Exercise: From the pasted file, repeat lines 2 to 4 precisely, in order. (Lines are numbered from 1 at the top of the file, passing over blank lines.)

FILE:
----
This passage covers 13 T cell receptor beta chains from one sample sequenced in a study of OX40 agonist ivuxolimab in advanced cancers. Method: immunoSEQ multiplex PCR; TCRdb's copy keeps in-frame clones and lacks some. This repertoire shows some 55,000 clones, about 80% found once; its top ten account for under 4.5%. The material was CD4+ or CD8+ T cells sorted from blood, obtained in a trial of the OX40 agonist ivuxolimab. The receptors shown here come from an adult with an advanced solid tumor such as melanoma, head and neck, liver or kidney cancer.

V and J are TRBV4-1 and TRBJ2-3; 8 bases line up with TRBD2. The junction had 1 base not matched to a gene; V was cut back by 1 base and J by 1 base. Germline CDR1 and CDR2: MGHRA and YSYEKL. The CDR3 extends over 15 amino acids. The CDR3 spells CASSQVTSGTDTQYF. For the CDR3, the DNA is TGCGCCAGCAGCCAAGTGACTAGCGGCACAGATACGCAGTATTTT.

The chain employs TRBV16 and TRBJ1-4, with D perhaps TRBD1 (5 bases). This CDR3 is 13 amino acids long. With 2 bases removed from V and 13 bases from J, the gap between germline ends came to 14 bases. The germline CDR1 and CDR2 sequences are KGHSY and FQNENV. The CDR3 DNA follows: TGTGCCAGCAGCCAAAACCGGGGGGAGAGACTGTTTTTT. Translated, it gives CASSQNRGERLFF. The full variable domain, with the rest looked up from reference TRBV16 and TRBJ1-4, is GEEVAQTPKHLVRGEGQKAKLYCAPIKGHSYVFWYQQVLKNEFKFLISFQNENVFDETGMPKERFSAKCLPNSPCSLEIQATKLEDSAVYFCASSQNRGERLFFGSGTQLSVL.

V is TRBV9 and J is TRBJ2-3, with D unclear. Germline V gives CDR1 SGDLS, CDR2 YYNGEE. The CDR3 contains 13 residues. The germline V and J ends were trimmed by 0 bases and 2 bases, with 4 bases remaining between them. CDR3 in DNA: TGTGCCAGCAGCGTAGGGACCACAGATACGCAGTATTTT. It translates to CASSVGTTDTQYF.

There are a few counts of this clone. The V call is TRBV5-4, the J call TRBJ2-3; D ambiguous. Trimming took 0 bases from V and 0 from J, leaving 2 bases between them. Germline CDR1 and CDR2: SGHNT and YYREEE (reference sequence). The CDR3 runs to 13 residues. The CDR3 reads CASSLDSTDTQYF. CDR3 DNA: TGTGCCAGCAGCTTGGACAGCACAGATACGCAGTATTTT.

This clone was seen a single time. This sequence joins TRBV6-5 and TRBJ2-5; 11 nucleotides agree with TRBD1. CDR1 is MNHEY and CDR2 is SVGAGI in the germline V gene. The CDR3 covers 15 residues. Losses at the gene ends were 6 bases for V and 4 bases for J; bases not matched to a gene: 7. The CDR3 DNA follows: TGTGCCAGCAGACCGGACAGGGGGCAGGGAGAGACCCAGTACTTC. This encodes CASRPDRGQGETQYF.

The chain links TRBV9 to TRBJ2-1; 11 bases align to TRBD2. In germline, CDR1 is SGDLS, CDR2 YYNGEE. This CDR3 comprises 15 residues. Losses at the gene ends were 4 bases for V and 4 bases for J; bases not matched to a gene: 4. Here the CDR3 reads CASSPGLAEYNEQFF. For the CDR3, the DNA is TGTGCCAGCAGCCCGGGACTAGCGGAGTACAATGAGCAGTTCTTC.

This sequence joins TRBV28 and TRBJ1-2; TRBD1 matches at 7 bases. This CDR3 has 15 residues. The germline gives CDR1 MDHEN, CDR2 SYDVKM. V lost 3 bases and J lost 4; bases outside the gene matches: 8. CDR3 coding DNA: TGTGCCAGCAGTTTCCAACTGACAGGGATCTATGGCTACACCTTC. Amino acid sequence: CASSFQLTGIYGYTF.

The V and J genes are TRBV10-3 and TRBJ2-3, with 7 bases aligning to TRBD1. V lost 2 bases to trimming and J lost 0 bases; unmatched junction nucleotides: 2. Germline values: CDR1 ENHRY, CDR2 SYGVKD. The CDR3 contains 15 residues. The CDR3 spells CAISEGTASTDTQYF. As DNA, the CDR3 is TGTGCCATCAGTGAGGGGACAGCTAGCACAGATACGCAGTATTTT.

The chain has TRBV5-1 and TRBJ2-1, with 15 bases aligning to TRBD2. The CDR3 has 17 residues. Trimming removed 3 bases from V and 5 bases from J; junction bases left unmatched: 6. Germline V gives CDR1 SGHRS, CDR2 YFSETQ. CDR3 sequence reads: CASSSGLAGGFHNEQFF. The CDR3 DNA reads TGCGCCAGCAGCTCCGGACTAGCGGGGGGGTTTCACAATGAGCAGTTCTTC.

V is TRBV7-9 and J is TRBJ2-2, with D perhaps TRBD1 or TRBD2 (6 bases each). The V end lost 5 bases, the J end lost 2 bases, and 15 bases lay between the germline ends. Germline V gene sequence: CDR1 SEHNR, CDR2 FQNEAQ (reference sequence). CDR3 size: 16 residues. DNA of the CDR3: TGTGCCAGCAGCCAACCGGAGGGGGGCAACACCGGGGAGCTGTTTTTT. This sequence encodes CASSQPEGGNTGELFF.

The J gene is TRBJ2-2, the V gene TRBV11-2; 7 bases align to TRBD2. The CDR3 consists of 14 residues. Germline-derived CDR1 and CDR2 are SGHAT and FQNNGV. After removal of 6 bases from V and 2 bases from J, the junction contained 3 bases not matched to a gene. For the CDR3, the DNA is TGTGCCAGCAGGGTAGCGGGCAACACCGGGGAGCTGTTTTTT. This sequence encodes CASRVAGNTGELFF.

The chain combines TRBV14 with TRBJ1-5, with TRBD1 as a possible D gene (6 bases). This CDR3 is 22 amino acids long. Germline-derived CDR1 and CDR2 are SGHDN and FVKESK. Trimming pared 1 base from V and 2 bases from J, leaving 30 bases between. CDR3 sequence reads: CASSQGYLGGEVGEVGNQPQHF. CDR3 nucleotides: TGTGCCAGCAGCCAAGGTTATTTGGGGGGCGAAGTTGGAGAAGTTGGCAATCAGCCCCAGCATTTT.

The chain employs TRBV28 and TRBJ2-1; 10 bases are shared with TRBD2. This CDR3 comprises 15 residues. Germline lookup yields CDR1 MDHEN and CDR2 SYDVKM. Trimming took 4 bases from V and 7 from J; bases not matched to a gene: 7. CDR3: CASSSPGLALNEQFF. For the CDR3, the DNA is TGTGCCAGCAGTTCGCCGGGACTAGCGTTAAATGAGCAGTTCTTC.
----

V and J are TRBV4-1 and TRBJ2-3; 8 bases line up with TRBD2. The junction had 1 base not matched to a gene; V was cut back by 1 base and J by 1 base. Germline CDR1 and CDR2: MGHRA and YSYEKL. The CDR3 extends over 15 amino acids. The CDR3 spells CASSQVTSGTDTQYF. For the CDR3, the DNA is TGCGCCAGCAGCCAAGTGACTAGCGGCACAGATACGCAGTATTTT.

The chain employs TRBV16 and TRBJ1-4, with D perhaps TRBD1 (5 bases). This CDR3 is 13 amino acids long. With 2 bases removed from V and 13 bases from J, the gap between germline ends came to 14 bases. The germline CDR1 and CDR2 sequences are KGHSY and FQNENV. The CDR3 DNA follows: TGTGCCAGCAGCCAAAACCGGGGGGAGAGACTGTTTTTT. Translated, it gives CASSQNRGERLFF. The full variable domain, with the rest looked up from reference TRBV16 and TRBJ1-4, is GEEVAQTPKHLVRGEGQKAKLYCAPIKGHSYVFWYQQVLKNEFKFLISFQNENVFDETGMPKERFSAKCLPNSPCSLEIQATKLEDSAVYFCASSQNRGERLFFGSGTQLSVL.

V is TRBV9 and J is TRBJ2-3, with D unclear. Germline V gives CDR1 SGDLS, CDR2 YYNGEE. The CDR3 contains 13 residues. The germline V and J ends were trimmed by 0 bases and 2 bases, with 4 bases remaining between them. CDR3 in DNA: TGTGCCAGCAGCGTAGGGACCACAGATACGCAGTATTTT. It translates to CASSVGTTDTQYF.